Tuesday, November 02, 2010

November '10 J.A.P.

The November 2010 issue of the Journal of Applied Psychology is out, so let's take a look at the relevant articles:

Woods & Hampson report the results of a fascinating study looking at the relationship between childhood personality and adult occupational choice. The participants (N ~ 600) were given a 5-factor personality inventory when they were between 6 and 12 years old, then reported their occupation 40 years later using Holland's vocational types. Results? Openness/Intellect and Conscientiousness scores were correlated with occupational choice as adults. Implication? Career choice may be determined fairly early on in some cases and be influenced by how we're hard-wired as well as through friends, family, etc.

Perhaps even more interesting, the authors found that for the most strongly sex-typed work environments (think construction, nursing), the results related to Openness/Intellect were moderated by gender, supporting the idea that gender stereotyping in these jobs is impacted by individual differences as well as other factors (e.g., cultural norms).

Next up, a study by Maltarich, et al. on the relationship between cognitive ability and voluntary turnover, with some (what I thought were) counter-intuitive results. The authors focused on cognitive demands as the moderating factor, so think for a second about what you would expect to find for a job with high cognitive demands (think lawyer)--who would be most likely to leave, those with high cognitive ability or those with low? I naturally assumed the latter.

Turns out it was neither. The authors found a curvilinear relationship, such that those low and high in cognitive ability were more likely to leave than those in the middle.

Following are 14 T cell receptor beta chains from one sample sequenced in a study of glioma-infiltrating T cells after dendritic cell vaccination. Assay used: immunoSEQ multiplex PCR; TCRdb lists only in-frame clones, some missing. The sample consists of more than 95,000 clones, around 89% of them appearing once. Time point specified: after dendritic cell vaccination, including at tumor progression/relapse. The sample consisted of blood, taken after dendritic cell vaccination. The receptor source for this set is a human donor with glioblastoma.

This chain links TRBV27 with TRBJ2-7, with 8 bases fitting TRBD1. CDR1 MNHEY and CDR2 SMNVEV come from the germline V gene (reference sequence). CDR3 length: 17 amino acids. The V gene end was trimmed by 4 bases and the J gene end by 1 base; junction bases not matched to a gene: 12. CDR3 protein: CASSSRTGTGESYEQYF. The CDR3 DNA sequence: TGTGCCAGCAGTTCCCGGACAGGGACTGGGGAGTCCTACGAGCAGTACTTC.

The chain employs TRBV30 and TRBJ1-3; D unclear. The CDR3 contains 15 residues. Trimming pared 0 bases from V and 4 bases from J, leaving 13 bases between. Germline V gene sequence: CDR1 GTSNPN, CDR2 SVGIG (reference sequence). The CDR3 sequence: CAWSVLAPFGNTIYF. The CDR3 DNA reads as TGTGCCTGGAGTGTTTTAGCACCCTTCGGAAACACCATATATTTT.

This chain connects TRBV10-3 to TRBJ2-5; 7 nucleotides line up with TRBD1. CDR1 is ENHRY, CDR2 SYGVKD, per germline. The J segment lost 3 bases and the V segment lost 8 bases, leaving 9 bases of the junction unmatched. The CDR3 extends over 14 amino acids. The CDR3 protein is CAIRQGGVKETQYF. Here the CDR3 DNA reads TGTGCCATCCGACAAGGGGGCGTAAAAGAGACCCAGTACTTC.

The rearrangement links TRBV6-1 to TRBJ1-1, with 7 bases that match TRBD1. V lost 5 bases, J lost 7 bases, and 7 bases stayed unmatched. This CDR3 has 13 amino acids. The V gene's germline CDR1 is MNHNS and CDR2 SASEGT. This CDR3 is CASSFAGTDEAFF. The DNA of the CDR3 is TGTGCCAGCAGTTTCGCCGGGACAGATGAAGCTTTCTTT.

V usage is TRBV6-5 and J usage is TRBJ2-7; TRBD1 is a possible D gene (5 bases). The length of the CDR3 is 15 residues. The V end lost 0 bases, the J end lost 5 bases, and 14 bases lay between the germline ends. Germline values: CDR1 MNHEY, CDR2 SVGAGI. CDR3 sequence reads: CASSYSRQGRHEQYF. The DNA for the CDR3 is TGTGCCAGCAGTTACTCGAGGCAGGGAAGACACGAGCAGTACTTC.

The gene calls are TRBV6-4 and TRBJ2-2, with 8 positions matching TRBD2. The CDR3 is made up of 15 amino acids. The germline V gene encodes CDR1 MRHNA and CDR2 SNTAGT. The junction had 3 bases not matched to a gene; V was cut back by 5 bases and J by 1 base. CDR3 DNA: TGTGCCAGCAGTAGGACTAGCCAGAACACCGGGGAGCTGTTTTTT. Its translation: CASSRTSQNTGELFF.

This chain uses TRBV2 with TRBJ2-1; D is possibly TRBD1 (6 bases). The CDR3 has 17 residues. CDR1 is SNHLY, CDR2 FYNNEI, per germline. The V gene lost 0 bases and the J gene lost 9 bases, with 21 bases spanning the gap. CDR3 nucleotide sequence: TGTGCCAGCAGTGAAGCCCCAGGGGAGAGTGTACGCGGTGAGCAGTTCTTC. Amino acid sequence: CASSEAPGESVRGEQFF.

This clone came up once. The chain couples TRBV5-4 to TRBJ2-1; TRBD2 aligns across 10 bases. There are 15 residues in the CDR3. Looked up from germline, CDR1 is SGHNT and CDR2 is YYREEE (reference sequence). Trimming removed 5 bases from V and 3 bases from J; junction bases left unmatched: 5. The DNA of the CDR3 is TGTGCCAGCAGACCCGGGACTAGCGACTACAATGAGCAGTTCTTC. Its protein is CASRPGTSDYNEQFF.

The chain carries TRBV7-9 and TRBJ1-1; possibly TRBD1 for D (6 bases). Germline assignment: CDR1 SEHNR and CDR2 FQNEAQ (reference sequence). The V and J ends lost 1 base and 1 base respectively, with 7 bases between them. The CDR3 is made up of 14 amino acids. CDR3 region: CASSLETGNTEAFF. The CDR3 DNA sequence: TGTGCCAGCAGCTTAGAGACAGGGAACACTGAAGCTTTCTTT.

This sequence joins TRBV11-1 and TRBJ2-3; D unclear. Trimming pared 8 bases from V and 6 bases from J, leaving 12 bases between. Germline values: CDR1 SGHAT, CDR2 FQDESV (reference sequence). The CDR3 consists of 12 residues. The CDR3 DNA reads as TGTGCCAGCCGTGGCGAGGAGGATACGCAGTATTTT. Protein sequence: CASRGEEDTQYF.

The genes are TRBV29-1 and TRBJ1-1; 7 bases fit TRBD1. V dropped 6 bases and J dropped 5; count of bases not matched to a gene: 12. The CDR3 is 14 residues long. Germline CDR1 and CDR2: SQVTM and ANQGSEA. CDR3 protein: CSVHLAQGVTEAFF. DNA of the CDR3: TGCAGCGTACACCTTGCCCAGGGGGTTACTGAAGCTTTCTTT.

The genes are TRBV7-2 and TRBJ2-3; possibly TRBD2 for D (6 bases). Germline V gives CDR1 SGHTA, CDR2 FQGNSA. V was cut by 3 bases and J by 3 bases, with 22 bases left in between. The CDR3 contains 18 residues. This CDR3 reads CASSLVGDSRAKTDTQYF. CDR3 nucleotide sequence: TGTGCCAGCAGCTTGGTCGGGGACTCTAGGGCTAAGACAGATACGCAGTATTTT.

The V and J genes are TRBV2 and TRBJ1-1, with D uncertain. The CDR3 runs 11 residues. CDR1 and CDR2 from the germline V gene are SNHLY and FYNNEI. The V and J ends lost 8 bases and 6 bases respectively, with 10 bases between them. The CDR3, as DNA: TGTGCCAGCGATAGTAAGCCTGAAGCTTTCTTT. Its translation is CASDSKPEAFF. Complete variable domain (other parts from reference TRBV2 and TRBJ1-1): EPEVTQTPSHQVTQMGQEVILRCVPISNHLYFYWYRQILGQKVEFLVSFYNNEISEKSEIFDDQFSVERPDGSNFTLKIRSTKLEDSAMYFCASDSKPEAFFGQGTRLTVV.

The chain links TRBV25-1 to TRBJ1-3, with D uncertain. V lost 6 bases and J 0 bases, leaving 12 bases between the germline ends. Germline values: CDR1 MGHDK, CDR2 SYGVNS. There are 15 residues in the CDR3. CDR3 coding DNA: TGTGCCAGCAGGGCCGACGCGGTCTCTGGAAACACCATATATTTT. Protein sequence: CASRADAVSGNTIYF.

What about jobs lower in cognitive demands? Who would you expect to have higher voluntary turnover--those with high cognitive ability or lower cognitive ability? I assumed high, and again I was wrong. Turns out the relationship the authors found in that case was more of a straight negative linear relationship: the higher the cognitive demands, the less likely to leave.

What might explain these relationships? Check out I/O at Work's post about this article for more details including potential explanations from the authors. It certainly has implications for selection decisions based on cognitive ability scores (and reminds me of Jordan v. New London).

Do initial impressions of candidates matter during an interview? The next article, by Barrick et al. helps us tease out the answer. The authors found that candidates that made a better impression in the opening minutes of an interview received higher interview scores (r=.44) and were more likely to receive an internship offer (r=.22). Evaluations of initial competence impacted interview outcomes not only with the same interviewer, but with separate interviewers, and even separate interviewers who skipped rapport building.

But perhaps more interestingly, the authors found that assessments of candidate liking and similarity were not significantly related to other judgments made by separate interviewers. Thus, while these results support the idea that initial impression matter, they also provide strong support for using a panel interview with a diverse makeup, so that bias unrelated to competence is less likely to influence selection decisions.

Finally, Dierdorff et al. describe the results of a field study that looked at who might benefit most from frame-of-reference training (FOR). As a reminder, FOR is used to provide raters with a context for their rating and typically involves discussing the multi-dimensional nature of performance and rating anchors, and conducting practice sessions with feedback to increase accuracy and effectiveness (Landy & Conte, 2009).

In this case, the authors were interested in finding out whether individual differences might impact the effectiveness of FOR. What they found was that the negative impact of having a motivational tendency to avoid performance can be mitigated by having higher levels of learning self-efficacy. In other words, FOR training may be particularly effective for individuals that believe they are capable of learning and applying training, and overall results may be enhanced by encouraging this belief among all the raters.


Landy, F. and Conte, J. (2009). Work in the 21st century: An introduction to industrial and organizational psychology (Third Edition). Hoboken, NJ: Wiley-Blackwell.

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